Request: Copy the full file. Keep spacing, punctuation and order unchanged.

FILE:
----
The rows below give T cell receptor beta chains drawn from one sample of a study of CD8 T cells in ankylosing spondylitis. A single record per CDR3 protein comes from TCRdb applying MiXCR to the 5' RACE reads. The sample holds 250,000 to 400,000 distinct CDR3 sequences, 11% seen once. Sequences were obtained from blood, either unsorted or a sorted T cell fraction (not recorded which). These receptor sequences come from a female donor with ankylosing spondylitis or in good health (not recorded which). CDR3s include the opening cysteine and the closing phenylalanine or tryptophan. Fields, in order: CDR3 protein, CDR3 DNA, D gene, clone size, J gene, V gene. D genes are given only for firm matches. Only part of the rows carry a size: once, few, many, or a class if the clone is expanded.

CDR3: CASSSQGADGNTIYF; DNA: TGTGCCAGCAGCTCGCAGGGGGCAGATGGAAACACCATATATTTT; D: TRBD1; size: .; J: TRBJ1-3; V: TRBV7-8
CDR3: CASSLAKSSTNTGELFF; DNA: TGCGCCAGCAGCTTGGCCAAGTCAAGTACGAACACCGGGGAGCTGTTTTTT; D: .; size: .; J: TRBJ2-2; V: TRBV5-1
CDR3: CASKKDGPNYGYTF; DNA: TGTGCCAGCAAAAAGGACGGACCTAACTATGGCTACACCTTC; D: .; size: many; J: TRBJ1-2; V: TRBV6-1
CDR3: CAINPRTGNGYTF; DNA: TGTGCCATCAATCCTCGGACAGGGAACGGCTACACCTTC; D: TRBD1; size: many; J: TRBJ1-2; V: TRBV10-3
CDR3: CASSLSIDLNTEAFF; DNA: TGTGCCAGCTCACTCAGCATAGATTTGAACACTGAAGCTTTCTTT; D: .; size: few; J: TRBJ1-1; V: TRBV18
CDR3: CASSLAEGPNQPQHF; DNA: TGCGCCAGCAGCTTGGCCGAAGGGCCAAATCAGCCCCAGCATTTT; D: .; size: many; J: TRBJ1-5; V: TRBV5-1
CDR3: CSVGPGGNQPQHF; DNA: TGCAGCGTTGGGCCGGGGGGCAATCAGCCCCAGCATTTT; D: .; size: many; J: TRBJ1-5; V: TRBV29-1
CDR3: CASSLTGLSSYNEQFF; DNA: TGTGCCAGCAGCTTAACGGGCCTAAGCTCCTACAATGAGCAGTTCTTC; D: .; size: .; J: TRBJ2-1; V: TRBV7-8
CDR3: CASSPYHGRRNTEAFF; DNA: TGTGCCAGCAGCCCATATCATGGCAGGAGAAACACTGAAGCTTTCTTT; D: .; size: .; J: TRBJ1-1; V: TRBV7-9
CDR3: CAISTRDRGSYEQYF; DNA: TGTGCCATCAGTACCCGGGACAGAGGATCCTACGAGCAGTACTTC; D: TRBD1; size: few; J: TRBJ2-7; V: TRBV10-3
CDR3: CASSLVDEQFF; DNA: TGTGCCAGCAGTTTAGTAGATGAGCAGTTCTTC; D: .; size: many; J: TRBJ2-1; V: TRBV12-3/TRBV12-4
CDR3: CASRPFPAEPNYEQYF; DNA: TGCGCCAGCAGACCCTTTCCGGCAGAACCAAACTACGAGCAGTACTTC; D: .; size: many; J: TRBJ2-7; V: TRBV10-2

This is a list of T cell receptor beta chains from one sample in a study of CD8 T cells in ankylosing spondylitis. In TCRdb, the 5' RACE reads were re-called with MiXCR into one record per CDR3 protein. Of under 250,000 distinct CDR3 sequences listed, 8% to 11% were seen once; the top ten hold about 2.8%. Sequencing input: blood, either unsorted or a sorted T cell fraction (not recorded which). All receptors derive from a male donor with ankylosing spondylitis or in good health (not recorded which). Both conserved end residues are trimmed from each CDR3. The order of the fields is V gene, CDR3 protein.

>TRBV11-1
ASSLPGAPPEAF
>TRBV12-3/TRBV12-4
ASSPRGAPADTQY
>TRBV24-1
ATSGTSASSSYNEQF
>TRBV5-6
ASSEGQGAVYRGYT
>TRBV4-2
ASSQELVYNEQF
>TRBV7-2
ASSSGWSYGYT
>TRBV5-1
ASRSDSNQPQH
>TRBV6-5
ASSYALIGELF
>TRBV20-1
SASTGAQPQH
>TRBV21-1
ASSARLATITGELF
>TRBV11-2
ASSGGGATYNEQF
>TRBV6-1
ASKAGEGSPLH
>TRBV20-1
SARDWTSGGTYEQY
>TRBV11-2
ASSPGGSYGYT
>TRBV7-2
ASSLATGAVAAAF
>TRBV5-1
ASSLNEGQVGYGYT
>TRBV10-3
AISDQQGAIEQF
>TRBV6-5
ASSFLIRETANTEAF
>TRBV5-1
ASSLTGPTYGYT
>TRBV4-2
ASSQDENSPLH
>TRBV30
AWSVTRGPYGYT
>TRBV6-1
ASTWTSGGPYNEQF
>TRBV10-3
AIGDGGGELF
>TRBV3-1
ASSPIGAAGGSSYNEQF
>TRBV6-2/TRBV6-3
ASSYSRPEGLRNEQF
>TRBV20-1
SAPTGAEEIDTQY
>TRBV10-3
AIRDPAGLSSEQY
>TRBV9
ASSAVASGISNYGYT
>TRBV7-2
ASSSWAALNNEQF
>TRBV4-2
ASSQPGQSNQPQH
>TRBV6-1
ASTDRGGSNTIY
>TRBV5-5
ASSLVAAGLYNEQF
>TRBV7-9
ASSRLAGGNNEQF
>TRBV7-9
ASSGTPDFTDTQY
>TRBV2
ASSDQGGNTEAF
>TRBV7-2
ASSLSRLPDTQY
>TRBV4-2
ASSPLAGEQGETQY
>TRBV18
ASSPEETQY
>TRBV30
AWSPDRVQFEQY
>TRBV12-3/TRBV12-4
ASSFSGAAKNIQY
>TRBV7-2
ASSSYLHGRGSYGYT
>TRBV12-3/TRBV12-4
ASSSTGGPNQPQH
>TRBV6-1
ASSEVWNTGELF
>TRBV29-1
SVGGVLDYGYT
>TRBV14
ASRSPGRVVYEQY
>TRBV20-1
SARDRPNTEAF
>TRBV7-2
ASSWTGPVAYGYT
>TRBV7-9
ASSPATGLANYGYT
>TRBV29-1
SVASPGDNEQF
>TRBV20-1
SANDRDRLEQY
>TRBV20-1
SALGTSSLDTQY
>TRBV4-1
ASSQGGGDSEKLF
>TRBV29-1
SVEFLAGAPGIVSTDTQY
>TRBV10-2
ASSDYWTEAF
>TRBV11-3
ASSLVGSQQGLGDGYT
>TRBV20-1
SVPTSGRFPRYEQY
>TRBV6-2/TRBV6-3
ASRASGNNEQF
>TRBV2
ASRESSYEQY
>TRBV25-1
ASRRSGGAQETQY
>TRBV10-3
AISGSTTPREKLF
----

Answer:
The rows below give T cell receptor beta chains drawn from one sample of a study of CD8 T cells in ankylosing spondylitis. A single record per CDR3 protein comes from TCRdb applying MiXCR to the 5' RACE reads. The sample holds 250,000 to 400,000 distinct CDR3 sequences, 11% seen once. Sequences were obtained from blood, either unsorted or a sorted T cell fraction (not recorded which). These receptor sequences come from a female donor with ankylosing spondylitis or in good health (not recorded which). CDR3s include the opening cysteine and the closing phenylalanine or tryptophan. Fields, in order: CDR3 protein, CDR3 DNA, D gene, clone size, J gene, V gene. D genes are given only for firm matches. Only part of the rows carry a size: once, few, many, or a class if the clone is expanded.

CDR3: CASSSQGADGNTIYF; DNA: TGTGCCAGCAGCTCGCAGGGGGCAGATGGAAACACCATATATTTT; D: TRBD1; size: .; J: TRBJ1-3; V: TRBV7-8
CDR3: CASSLAKSSTNTGELFF; DNA: TGCGCCAGCAGCTTGGCCAAGTCAAGTACGAACACCGGGGAGCTGTTTTTT; D: .; size: .; J: TRBJ2-2; V: TRBV5-1
CDR3: CASKKDGPNYGYTF; DNA: TGTGCCAGCAAAAAGGACGGACCTAACTATGGCTACACCTTC; D: .; size: many; J: TRBJ1-2; V: TRBV6-1
CDR3: CAINPRTGNGYTF; DNA: TGTGCCATCAATCCTCGGACAGGGAACGGCTACACCTTC; D: TRBD1; size: many; J: TRBJ1-2; V: TRBV10-3
CDR3: CASSLSIDLNTEAFF; DNA: TGTGCCAGCTCACTCAGCATAGATTTGAACACTGAAGCTTTCTTT; D: .; size: few; J: TRBJ1-1; V: TRBV18
CDR3: CASSLAEGPNQPQHF; DNA: TGCGCCAGCAGCTTGGCCGAAGGGCCAAATCAGCCCCAGCATTTT; D: .; size: many; J: TRBJ1-5; V: TRBV5-1
CDR3: CSVGPGGNQPQHF; DNA: TGCAGCGTTGGGCCGGGGGGCAATCAGCCCCAGCATTTT; D: .; size: many; J: TRBJ1-5; V: TRBV29-1
CDR3: CASSLTGLSSYNEQFF; DNA: TGTGCCAGCAGCTTAACGGGCCTAAGCTCCTACAATGAGCAGTTCTTC; D: .; size: .; J: TRBJ2-1; V: TRBV7-8
CDR3: CASSPYHGRRNTEAFF; DNA: TGTGCCAGCAGCCCATATCATGGCAGGAGAAACACTGAAGCTTTCTTT; D: .; size: .; J: TRBJ1-1; V: TRBV7-9
CDR3: CAISTRDRGSYEQYF; DNA: TGTGCCATCAGTACCCGGGACAGAGGATCCTACGAGCAGTACTTC; D: TRBD1; size: few; J: TRBJ2-7; V: TRBV10-3
CDR3: CASSLVDEQFF; DNA: TGTGCCAGCAGTTTAGTAGATGAGCAGTTCTTC; D: .; size: many; J: TRBJ2-1; V: TRBV12-3/TRBV12-4
CDR3: CASRPFPAEPNYEQYF; DNA: TGCGCCAGCAGACCCTTTCCGGCAGAACCAAACTACGAGCAGTACTTC; D: .; size: many; J: TRBJ2-7; V: TRBV10-2

This is a list of T cell receptor beta chains from one sample in a study of CD8 T cells in ankylosing spondylitis. In TCRdb, the 5' RACE reads were re-called with MiXCR into one record per CDR3 protein. Of under 250,000 distinct CDR3 sequences listed, 8% to 11% were seen once; the top ten hold about 2.8%. Sequencing input: blood, either unsorted or a sorted T cell fraction (not recorded which). All receptors derive from a male donor with ankylosing spondylitis or in good health (not recorded which). Both conserved end residues are trimmed from each CDR3. The order of the fields is V gene, CDR3 protein.

>TRBV11-1
ASSLPGAPPEAF
>TRBV12-3/TRBV12-4
ASSPRGAPADTQY
>TRBV24-1
ATSGTSASSSYNEQF
>TRBV5-6
ASSEGQGAVYRGYT
>TRBV4-2
ASSQELVYNEQF
>TRBV7-2
ASSSGWSYGYT
>TRBV5-1
ASRSDSNQPQH
>TRBV6-5
ASSYALIGELF
>TRBV20-1
SASTGAQPQH
>TRBV21-1
ASSARLATITGELF
>TRBV11-2
ASSGGGATYNEQF
>TRBV6-1
ASKAGEGSPLH
>TRBV20-1
SARDWTSGGTYEQY
>TRBV11-2
ASSPGGSYGYT
>TRBV7-2
ASSLATGAVAAAF
>TRBV5-1
ASSLNEGQVGYGYT
>TRBV10-3
AISDQQGAIEQF
>TRBV6-5
ASSFLIRETANTEAF
>TRBV5-1
ASSLTGPTYGYT
>TRBV4-2
ASSQDENSPLH
>TRBV30
AWSVTRGPYGYT
>TRBV6-1
ASTWTSGGPYNEQF
>TRBV10-3
AIGDGGGELF
>TRBV3-1
ASSPIGAAGGSSYNEQF
>TRBV6-2/TRBV6-3
ASSYSRPEGLRNEQF
>TRBV20-1
SAPTGAEEIDTQY
>TRBV10-3
AIRDPAGLSSEQY
>TRBV9
ASSAVASGISNYGYT
>TRBV7-2
ASSSWAALNNEQF
>TRBV4-2
ASSQPGQSNQPQH
>TRBV6-1
ASTDRGGSNTIY
>TRBV5-5
ASSLVAAGLYNEQF
>TRBV7-9
ASSRLAGGNNEQF
>TRBV7-9
ASSGTPDFTDTQY
>TRBV2
ASSDQGGNTEAF
>TRBV7-2
ASSLSRLPDTQY
>TRBV4-2
ASSPLAGEQGETQY
>TRBV18
ASSPEETQY
>TRBV30
AWSPDRVQFEQY
>TRBV12-3/TRBV12-4
ASSFSGAAKNIQY
>TRBV7-2
ASSSYLHGRGSYGYT
>TRBV12-3/TRBV12-4
ASSSTGGPNQPQH
>TRBV6-1
ASSEVWNTGELF
>TRBV29-1
SVGGVLDYGYT
>TRBV14
ASRSPGRVVYEQY
>TRBV20-1
SARDRPNTEAF
>TRBV7-2
ASSWTGPVAYGYT
>TRBV7-9
ASSPATGLANYGYT
>TRBV29-1
SVASPGDNEQF
>TRBV20-1
SANDRDRLEQY
>TRBV20-1
SALGTSSLDTQY
>TRBV4-1
ASSQGGGDSEKLF
>TRBV29-1
SVEFLAGAPGIVSTDTQY
>TRBV10-2
ASSDYWTEAF
>TRBV11-3
ASSLVGSQQGLGDGYT
>TRBV20-1
SVPTSGRFPRYEQY
>TRBV6-2/TRBV6-3
ASRASGNNEQF
>TRBV2
ASRESSYEQY
>TRBV25-1
ASRRSGGAQETQY
>TRBV10-3
AISGSTTPREKLF